|1. Tom Traubert's Blues (Four Sheets To The Wind In Copenhagen)|
|2. Step Right Up|
|3. Jitterbug Boy (Sharing A Curbstone With Chuck E. Weiss, Robert Marchese, Paul Body And The Mug...|
|4. I Wish I Was In New Orleans (In The Ninth Ward)|
|5. The Piano Has Been Drinking (Not Me)|
|6. Invitation To The Blues|
|7. Pasties And A G-String (At The Two O'Clock Club)|
|8. Bad Liver And A Broken Heart (In Lowell)|
|9. The One That Got Away|
|10. Small Change (Got Rained On With His Own .38)|
|11. I Can't Wait To Get Off Work (And See My Baby On Montgomery Avenue)|
I bought "Small Change" for "Waltzing Matilda" - a song I'd always loved. I can't take it off the CD player now. The whole thing is perfect - and it's hard for me to call any collection of music perfect. It's Tom from back in his 'romantic vaudeville' days, when his songs were all about love and loss and everyday junk. Later, he turned to the more carnival macabre feel - which is every bit as fantastic, but if you want essential Waits, this is the CD to get. Get this and the soundtrack to "One From the Heart."
Beautiful, beautiful stuff.
All my favorite songs on this album are a testament to Waits's tremendous versatility. There is the silvertongue scat "Step Right Up..." the jazz dive "The One that Got Away..." the atmospheric "Small Change..." the weep-into-your-beer "Invitation to the Blues." "Invitation" and "Tom Traubert's Blues" (Waltzing Mathilda) are accompanied by heartbreaking strings and piano. The sax and string bass on some of the more jazzed-up tracks are pretty tight.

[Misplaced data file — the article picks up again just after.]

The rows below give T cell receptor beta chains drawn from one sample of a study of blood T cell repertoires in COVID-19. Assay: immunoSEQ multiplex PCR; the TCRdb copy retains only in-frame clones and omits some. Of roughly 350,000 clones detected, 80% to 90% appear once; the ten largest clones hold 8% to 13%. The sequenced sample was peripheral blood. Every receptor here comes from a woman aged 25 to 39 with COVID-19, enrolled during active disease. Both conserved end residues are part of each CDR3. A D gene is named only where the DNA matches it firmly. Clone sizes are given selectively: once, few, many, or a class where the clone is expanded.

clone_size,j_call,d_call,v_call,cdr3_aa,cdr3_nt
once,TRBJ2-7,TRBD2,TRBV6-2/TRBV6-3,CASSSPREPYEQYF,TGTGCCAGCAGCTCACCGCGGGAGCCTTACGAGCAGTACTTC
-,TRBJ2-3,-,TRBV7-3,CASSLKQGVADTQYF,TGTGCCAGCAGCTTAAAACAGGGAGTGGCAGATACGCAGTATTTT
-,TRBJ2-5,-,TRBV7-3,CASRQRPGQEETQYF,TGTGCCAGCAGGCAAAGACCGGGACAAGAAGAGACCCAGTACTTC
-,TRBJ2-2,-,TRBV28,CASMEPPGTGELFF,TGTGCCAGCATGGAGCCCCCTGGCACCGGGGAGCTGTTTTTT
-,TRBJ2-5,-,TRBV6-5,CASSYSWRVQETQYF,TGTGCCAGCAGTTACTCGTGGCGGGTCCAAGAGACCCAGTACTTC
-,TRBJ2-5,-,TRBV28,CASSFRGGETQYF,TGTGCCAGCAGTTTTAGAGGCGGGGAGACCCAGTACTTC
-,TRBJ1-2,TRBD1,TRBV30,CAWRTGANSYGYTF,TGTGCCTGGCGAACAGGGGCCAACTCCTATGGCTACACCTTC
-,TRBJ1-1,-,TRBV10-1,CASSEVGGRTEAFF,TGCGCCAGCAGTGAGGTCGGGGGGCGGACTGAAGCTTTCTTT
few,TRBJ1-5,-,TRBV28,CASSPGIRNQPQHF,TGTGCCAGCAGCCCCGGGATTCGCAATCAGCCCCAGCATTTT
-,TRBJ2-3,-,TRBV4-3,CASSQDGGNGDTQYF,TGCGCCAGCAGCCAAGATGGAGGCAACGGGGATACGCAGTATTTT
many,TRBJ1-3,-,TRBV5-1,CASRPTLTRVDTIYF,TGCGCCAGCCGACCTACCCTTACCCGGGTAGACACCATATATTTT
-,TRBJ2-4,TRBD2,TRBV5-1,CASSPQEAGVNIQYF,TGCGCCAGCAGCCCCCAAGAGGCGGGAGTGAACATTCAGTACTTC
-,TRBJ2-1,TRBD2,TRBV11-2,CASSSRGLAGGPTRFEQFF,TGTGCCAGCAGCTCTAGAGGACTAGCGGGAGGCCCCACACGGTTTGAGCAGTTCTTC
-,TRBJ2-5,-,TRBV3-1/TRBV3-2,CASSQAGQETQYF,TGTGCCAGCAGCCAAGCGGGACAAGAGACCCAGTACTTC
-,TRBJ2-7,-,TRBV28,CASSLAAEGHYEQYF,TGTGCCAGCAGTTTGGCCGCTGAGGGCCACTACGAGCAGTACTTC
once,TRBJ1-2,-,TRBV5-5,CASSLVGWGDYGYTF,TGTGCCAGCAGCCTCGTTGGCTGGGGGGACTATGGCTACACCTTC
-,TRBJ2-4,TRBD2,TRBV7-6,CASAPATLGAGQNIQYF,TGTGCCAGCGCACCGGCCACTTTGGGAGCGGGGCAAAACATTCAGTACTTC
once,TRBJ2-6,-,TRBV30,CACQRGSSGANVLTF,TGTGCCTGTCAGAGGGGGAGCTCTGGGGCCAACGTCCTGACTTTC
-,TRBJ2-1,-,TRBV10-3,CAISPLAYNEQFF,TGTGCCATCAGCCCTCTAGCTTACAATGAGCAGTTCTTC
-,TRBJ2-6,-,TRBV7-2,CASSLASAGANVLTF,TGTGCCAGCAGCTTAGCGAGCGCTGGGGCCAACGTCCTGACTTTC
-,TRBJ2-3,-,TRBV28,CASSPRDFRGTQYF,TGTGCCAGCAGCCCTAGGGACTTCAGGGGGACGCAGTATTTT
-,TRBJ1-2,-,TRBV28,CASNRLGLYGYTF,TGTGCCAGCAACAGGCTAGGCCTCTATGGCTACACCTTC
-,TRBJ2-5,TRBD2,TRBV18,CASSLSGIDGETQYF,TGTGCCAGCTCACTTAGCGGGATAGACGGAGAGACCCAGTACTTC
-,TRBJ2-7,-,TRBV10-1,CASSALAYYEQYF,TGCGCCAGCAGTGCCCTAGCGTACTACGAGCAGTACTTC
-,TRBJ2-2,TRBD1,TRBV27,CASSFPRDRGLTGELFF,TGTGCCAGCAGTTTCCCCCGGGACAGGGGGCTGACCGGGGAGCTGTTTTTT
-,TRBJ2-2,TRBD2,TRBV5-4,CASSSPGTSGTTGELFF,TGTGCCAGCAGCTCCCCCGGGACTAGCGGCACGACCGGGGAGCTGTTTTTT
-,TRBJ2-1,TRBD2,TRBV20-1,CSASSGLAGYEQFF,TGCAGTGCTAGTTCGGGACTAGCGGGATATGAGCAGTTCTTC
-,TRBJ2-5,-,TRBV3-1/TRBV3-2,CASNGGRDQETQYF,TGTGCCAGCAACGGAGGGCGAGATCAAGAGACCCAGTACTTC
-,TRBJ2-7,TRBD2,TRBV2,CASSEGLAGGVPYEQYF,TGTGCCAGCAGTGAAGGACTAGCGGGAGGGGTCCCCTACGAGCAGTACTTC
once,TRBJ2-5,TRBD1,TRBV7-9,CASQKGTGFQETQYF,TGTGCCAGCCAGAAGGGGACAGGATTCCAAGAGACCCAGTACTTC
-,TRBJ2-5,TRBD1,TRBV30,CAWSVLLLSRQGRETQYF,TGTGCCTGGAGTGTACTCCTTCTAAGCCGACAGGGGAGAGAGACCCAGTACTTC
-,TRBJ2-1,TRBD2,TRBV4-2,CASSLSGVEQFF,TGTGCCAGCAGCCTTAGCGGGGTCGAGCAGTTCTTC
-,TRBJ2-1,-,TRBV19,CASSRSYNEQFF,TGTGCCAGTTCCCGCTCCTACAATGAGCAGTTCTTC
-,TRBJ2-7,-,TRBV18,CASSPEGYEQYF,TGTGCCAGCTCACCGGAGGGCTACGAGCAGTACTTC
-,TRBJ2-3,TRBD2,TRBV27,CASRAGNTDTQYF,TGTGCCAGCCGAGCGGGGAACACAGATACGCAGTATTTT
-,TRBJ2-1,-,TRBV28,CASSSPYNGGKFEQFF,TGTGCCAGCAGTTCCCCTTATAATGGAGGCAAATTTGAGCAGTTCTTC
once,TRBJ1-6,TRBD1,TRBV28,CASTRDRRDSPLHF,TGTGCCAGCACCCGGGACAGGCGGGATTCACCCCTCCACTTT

BTW I completely agree with the reviewer below that "I Can't Wait to Get off Work" would have been better middle-album filler, its slot as the final track of the album is somewhat bewildering. Of all the songs of the album that he could have ended on, this one is mediocre at best. The title track would have been the better choice - he used this to close a live performance on "Austin City Limits" in the late 70s and it was incredible. I'm insanely jealous of anyone who managed to be in the audience that night. For the rest of us, PBS still sometimes airs the reruns, so try and catch it sometime - really is something to see and as far as I know, no recordings of it are commercially available.